The Idaho Democratic convention may generate a few headlines but the Republican next weekend in Twin Falls may tell a larger story, when it makes decisions on picking a new chairman and approving platform and resolutions.
The chairmanship is opening with the end-of-term departure of Norm Semanko, and there’s not only no obvious heir, but also no now-obvious battle lines. The chair fight in 2010 was not about different gradations of “conservative,” or even ideology, but more about ins vs. outs. The outs (under Semanko’s banner) won. That may have taken a little air out, since winning breeds satisfaction rather than roiling energy. And this year, Governor C.L. “Butch” Otter evidently is (wisely, after losing two years ago) staying out of it. The divisions this year seem not nearly as sharp as two years ago.
A bunch of names have been floated. Some are not prominent statewide (the county chair of Elmore County, for example). At least one is well known – Dean Sorensen, a former legislator who (fairly or not) for some bears the “moderate” tag, not a good sign for election inside this party. A dark horse could yet emerge.
Then there’s Lawerence Denney, speaker of the Idaho House, quoted as saying he might be willing to serve as party chair and leave the speakership. This is an eye-catcher, since party chair is not nearly so powerful or influential an office as House speaker – or even, probably, most House committee chairs. Speculation here: It’s an indication Denney thinks he may be unseated in the organizational session in December by Representative Scott Bedke, the now-Assistant Majority Leader running for speaker, who seems to have deep and broad support.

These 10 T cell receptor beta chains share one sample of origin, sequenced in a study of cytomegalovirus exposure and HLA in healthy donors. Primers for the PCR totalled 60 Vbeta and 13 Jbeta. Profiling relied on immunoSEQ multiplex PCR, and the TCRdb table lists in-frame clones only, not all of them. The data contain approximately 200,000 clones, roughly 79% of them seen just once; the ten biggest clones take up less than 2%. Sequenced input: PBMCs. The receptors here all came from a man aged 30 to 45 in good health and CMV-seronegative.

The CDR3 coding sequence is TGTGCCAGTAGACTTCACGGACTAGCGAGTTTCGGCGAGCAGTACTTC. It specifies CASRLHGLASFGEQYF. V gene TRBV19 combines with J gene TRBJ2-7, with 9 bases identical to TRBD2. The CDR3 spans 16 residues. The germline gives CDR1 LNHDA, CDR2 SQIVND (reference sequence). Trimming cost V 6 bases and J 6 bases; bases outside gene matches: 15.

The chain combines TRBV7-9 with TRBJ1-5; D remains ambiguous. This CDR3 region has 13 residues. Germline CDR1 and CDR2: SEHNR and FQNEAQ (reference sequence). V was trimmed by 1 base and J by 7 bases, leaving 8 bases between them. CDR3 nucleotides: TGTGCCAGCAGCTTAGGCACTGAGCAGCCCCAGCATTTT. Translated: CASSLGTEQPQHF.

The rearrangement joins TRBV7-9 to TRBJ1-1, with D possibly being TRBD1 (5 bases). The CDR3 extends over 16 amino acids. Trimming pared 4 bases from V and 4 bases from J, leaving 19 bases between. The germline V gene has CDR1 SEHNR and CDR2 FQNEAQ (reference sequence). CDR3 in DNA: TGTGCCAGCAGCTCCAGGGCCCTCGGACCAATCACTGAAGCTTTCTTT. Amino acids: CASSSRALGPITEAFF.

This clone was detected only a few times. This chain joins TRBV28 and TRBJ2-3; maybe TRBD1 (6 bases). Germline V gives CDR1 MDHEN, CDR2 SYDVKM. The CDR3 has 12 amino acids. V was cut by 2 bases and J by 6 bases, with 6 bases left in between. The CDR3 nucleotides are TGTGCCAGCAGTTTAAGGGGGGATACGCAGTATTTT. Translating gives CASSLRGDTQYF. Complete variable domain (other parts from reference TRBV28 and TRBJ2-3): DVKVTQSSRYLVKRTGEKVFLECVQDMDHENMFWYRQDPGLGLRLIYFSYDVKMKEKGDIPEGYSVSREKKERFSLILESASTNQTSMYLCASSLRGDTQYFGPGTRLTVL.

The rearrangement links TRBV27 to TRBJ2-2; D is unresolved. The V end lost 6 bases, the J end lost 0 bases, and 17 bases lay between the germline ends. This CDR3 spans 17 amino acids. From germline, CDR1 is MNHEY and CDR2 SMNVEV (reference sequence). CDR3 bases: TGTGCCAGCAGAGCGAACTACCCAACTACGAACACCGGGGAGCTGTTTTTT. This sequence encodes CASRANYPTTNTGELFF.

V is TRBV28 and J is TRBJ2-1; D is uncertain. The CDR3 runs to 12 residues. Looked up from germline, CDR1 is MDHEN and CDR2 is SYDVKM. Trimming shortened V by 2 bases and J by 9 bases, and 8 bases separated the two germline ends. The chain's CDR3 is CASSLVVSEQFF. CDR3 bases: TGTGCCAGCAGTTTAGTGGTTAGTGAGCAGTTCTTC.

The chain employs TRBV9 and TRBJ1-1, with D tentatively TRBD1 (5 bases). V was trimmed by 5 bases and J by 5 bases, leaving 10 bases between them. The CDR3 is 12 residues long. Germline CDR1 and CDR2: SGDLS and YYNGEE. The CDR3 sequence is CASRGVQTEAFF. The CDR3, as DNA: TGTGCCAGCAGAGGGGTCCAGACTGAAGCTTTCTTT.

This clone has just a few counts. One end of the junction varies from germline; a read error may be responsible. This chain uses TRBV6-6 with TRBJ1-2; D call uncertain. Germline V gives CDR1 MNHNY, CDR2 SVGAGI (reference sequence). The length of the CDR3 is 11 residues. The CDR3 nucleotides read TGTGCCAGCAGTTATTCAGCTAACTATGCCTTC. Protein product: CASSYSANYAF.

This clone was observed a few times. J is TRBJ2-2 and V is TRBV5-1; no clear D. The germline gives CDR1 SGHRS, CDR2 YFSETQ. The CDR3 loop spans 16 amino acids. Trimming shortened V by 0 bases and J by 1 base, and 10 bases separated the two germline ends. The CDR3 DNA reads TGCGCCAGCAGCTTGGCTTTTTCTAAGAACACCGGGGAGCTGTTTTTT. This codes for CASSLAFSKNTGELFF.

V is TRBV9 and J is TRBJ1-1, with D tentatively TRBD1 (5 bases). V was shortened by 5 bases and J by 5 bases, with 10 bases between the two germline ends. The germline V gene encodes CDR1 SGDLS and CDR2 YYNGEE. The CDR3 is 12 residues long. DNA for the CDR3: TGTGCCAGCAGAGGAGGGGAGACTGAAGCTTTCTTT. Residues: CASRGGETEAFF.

But Denney’s candidacy, like others, is uncertain till the convention. It could be a relatively quiet and easy contest; a string of candidates each without much support each could drag things on; or there could be a squabble over issues.
Bringing us to platform and resolutions, subject of much discussion after the 2010 meeting when Tea Party favorites like repeal of popular election of senators, return to the gold standard and other such issues either were embraced or nearly so. There’s some discussion this convention might focus more on national issues and on lining up support for presidential nominee-apparent Mitt Romney, which would make for peaceful quiet.
Or not. The batch of proposed resolutions mailed to convention delegates includes, again, a bunch of hot-button items (one calling for a reversal on the closed Republican primary). Resolutions committee co-chair is Representative Bob Nonini of Coeur d’Alene, who may not shy from the hotter stuff.
The platform could go two ways too. Last time, the party called for sending out to candidates a checkoff form called variously a “survey” or a “loyalty oath,” in which they could declare which platform elements they support or not. Those responses apparently will be brought into discussion in the platform committee, which is slated to run about twice as long as usual. Based on that and longer debate, the platform might be softened from 2010, or the delegates might decide to get more creative.
Each of these choices will tell us something about Idaho Republicans this year.